“We’ve never truly developed an integrated national policy framework to, as a country, lay out a strategy, lay out a vision. Instead, we’ve gone project by project and in that…we’ve been prioritizing economic development over environmental protection.”
While the National Energy Board was initially created to facilitate a cross country natural gas pipeline, the new Canadian Energy Regulator has a more encompassing responsibility to keep energy projects safe and reliable while respecting Indigenous rights and engaging with the public in a transparent manner
Could be a game-changer.
Other good signs: the new law is meant to include a lot more public participation and Indigenous consultation in projects before they enter the assessment phase. The idea being here that bad projects will be weeded out before they hit the formal review phase if they’re not a good fit for communities and First Nations.
The Impacts Assessment Act also explicitly dictates that traditional Indigenous knowledge is brought into the process and emphasizes more public participation and engagement.
This is a big turn around from the 2012 changes, which sought to limit public participation — a move that resulted in a lot more community and Indigenous legal challenges after the fact.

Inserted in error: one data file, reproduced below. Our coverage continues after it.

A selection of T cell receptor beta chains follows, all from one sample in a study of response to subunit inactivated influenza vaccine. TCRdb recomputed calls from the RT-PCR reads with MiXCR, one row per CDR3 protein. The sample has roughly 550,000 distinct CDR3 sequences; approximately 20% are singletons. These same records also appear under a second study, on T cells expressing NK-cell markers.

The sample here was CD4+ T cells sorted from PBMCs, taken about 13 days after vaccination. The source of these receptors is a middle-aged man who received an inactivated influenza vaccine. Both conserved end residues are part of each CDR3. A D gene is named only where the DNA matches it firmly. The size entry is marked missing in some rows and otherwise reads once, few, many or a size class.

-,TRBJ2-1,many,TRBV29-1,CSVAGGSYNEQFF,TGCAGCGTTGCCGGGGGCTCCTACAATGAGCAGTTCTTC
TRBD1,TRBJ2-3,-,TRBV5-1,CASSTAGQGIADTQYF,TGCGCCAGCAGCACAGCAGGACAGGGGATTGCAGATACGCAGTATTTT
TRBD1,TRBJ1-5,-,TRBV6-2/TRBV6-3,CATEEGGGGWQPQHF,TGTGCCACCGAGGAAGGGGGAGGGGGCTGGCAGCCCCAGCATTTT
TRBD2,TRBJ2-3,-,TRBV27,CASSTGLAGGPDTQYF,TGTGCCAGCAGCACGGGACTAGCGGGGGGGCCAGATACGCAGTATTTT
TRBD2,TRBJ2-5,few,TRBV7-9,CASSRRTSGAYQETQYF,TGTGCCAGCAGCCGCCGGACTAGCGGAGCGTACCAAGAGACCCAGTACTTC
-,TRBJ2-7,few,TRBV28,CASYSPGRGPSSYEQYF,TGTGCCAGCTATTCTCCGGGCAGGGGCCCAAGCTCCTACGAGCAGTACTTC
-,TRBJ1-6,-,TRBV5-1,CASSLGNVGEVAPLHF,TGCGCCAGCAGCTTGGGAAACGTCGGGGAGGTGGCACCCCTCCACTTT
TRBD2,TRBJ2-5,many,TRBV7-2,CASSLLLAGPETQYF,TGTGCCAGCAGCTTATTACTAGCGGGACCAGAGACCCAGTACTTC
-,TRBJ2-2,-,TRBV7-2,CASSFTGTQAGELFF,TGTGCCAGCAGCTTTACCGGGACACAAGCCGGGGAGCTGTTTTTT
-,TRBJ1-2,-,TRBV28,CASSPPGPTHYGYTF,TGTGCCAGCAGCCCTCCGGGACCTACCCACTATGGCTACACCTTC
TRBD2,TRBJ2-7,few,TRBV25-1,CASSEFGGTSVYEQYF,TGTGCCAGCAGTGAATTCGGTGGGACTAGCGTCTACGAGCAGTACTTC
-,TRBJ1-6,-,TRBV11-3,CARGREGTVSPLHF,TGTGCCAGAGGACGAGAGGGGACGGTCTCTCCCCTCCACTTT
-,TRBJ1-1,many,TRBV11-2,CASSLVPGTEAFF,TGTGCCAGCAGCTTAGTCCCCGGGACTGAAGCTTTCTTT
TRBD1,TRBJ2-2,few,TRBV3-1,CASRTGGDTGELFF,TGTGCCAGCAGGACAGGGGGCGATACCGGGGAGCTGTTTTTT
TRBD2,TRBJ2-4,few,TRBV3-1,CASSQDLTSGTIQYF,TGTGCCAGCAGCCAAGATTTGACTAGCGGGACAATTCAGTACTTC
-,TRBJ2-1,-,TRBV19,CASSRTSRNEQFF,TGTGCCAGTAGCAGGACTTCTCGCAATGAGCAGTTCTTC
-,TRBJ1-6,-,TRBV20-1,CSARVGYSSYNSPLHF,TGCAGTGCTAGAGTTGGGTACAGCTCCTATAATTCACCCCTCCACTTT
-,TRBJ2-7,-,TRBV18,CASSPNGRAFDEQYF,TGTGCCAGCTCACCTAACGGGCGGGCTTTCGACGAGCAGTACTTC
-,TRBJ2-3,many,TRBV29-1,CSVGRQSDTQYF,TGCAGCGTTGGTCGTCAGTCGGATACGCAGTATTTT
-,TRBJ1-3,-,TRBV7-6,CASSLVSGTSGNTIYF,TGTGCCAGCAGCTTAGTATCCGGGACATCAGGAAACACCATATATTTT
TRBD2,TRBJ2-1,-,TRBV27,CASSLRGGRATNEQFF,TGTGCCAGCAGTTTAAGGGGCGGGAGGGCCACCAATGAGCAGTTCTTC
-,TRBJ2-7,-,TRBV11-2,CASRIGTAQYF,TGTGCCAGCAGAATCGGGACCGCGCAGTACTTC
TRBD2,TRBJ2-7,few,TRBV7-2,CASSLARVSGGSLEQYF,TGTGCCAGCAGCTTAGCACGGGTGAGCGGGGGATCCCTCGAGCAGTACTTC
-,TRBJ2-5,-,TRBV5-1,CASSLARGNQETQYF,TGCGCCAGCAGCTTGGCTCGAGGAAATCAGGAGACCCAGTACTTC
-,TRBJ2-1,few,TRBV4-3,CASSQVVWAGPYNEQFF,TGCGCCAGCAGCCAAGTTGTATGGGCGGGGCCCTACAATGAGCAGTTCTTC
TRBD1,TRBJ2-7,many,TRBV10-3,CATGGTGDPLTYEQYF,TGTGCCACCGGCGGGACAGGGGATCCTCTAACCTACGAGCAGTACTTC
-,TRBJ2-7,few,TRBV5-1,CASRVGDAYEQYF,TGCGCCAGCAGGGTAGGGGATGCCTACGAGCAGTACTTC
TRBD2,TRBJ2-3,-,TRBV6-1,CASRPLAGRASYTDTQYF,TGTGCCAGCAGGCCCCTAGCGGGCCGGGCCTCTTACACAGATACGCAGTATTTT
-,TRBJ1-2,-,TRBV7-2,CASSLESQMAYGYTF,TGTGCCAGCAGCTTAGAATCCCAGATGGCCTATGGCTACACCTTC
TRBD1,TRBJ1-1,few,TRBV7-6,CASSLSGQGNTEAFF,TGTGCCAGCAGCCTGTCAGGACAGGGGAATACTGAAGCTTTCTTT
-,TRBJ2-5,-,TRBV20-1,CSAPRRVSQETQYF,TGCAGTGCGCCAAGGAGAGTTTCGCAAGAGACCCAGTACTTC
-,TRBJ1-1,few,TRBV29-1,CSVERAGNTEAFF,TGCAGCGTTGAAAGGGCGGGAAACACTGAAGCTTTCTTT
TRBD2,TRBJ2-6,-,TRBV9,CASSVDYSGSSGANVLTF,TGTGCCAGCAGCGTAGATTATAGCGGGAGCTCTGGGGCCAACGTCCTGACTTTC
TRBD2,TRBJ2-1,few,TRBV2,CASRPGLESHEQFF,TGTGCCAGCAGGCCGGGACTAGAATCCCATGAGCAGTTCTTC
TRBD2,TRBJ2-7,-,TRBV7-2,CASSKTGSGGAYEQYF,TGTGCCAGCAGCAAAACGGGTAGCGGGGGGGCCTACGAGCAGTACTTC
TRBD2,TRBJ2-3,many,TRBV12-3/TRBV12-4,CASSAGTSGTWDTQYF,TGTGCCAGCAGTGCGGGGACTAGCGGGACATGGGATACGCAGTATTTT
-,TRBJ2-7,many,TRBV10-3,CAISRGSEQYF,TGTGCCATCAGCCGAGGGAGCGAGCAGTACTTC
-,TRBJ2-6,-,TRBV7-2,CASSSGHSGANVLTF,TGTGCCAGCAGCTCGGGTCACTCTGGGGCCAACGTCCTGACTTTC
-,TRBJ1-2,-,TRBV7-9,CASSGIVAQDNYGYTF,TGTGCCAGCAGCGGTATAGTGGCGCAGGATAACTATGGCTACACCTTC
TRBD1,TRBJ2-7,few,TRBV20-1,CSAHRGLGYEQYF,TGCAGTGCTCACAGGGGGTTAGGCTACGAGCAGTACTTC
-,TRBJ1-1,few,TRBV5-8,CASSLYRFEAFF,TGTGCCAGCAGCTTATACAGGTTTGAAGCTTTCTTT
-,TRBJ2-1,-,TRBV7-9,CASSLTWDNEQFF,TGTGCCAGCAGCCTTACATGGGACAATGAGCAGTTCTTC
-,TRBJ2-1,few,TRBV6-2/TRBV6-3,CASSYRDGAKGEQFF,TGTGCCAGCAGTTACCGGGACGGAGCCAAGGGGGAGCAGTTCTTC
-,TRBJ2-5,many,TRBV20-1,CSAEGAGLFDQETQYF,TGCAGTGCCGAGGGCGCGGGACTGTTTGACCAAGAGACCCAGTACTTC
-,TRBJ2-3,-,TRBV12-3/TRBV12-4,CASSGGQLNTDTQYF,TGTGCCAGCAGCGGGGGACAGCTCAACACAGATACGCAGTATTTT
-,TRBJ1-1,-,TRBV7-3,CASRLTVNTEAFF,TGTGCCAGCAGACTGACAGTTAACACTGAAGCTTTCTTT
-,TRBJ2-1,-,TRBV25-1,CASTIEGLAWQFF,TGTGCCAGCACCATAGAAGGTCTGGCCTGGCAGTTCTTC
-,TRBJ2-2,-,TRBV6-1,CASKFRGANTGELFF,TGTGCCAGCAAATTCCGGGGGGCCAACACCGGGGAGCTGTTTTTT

The new legislation places an emphasis on regional impact assessments — studying how one new project will impact current and future projects in that same region and how unique ecosystems may play into whether or not a specific region is appropriate for, say, a pipeline or three LNG export facilities.
But “the act needs to go a few steps further than it currently does with regional assessments,” Justina Ray, senior scientist with the Wildlife Conservation Society, told DeSmog Canada.
Ray said the inclusion of regional impacts assessments in the legislation was a “glimmer of hope.”
“That is significant in that it was never there before and in order to really effectively assess and stave off cumulative effects you have to take a regional perspective,” Ray said, adding impacts on ecosystems, habitat for species and climate change all factor into those cumulative impacts.
Yet those region specific impacts assessments are discretionary.
“You wonder how things will progress and how realistically,” Ray said. “If the provinces are gung-ho on regional assessments, how will they be implemented at the end of the day?”